4. Bring mixture to a full rolling boil, stirring constantly to prevent

prepared. Remove one jar from hot water bath using the jar lifter.

scorching. Using a candy thermometer

2. Ladle hot jam into the jar using a wide necked funnel.

to monitor temperature, allow jam to

Leave 1/2 inch of headspace. Wipe any spillage off

reach 218°F.

the lip of the jar to ensure a clean seal.

5. Once temperature reaches 218°F,

3. Using the magnetized lid lifter, place a lid on the

remove pot from heat and test the gel

filled jar and then apply the screw top. DO NOT

by putting a spoonful of jam onto the

TIGHTEN COMPLETELY, only finger tight,

chilled plate and returning it to the

enough to hold the lid in place.

freezer for 2 minutes. 6. Check to see if jam has gelled by tilting the plate. If jam stays put or runs very slowly, it's ready. If it seems watery, continue cooking the jam at 218°F. Retest with a chilled plate every 5 minutes until the jam has gelled and doesn’t run on the plate. (This step may have to be repeated several times.)

4. Return filled jar to hot water bath. Repeat for all remaining jars until all jam has been used, then allow jars to sit in boiling water bath for 5 minutes. 5. Remove jars from water bath and rest on a wire rack at room temperature undisturbed for 12 hours. The difference in temperature between the jar and surrounding air will create a vacuum seal. 6. Once the lids seal and the top inverts, tighten the screw top and store jars in a cool, dark place up to 1 year. Refrigerate after opening.

https://nchfp.uga.edu/how/general/ensuring_safe_canned_foods.html

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A delicious way to showcase homemade jam is with these super simple-to-make bars. With just four ingredients, these soft, chewy date bars offer enough sweetness and mild nuttiness to serve as the perfect vehicle for fresh fruit jam. 1/2 cup rolled oats 1/2 cup chopped walnuts, or nut of choice 12-15 dates, pitted 2 tbsp coconut oil 1 tbsp water

1. Preheat oven to 375°F. 2. Blend oats and walnuts in a food processor to make a fine flour. Add dates, water and coconut oil and blend until well combined. 3. Grease an 8 x 8 baking pan and press mixture into base. Bake 7-10 minutes until edges start to darken. 4. Cut into small bars and serve with homemade jam.

To celebrate seasonal flavors at their peak, I love this ‘instant’ jam recipe, which is best eaten soon after it’s prepared. Unlike jam cooked at high heat or pressurized in a canner, this recipe does not preserve the fruit for long-term storage, but has the benefit of maintaining each fruity participant’s delicate essence. Use this recipe as a guide to experiment with combinations and flavors. 3 cups fruit (fresh or frozen) 1/4 cup pure maple syrup 1 tbsp lemon juice optional: chia seeds, vanilla extract to taste

1. Heat fruit in a sauce pan over medium-high heat until it begins to liquefy. 2. Add sweetener of choice and lemon juice and stir to combine. Continue to cook until liquid mostly evaporates and desired consistency is reached. 3. For a more jelly-like texture, add a spoonful or two of chia seeds and allow mixture to sit for 10 minutes before serving. Store in an airtight container in the refrigerator up to 10 days. r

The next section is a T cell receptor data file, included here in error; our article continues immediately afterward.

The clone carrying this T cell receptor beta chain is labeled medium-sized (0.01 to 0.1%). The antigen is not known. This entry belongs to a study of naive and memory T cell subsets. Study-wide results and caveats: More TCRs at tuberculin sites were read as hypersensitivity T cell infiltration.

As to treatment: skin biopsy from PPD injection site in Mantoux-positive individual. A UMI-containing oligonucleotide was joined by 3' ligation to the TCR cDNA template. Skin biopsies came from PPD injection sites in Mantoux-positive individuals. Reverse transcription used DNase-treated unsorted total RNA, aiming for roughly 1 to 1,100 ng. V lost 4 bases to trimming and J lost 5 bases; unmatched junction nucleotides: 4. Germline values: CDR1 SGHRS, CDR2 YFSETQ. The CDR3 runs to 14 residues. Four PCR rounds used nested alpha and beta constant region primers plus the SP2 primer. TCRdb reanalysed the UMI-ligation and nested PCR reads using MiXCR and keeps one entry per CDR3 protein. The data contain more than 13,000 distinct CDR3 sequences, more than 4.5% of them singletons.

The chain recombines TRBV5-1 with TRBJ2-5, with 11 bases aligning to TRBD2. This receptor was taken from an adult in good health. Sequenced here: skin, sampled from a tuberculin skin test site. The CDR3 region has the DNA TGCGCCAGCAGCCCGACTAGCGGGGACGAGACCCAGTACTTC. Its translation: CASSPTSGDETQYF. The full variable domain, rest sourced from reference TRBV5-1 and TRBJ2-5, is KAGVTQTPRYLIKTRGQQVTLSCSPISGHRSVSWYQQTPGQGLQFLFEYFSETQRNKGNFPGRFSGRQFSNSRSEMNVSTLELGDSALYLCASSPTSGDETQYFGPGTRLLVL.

37


Here's the story of a lot of weeks

that you ended up never using, and

and thought of what you're putting

of my life: I start it with the best

it's a year past its best-by date.

into it in the first place. To break

intentions; I've got a grocery list

It really feels awful to not fully

the cycle of buying too much (or

and I get to the farmer's market

utilize

especially

not buying the right things) and

and I get overzealous and buy too

knowing how much food waste there

wasting food, you have to first be

much because something's got a great

is in the world.*

honest with yourself about what it

deal or MAYBE I can do something with that ingredient, how could I pass up a bushel of apples for a few dollars? I bring it home, exhausted from

my

amazing

decision-making,

and leave it on the counter. It gets moved to the fridge, but I'm all of a sudden overwhelmed at the possibility of cooking and cleaning and doing that big project I had dreamed up for those apples, and man, it's just so much easier to get takeout tonight. I overworked myself, anyway, during the day. A few days later, the food's gone bad and the guilt I feel is intense. This next time, I intend to do so much better. But the cycle starts over again. Even if you're not in my position of needing to create new food ideas all the time, I'm sure you've got something similar going on in your life. Maybe, instead, you've got a can of one weird ingredient because it was for a recipe or you thought you might try something new. Or a certain spice in your spice rack

your

pantry,

Conversely, for me at least, I feel like a ~real adult~ when I empty the fridge or use up a jar in my pantry before anything spoils. Not only does it prevent food waste, it also saves money, keeps my kitchen cleaner,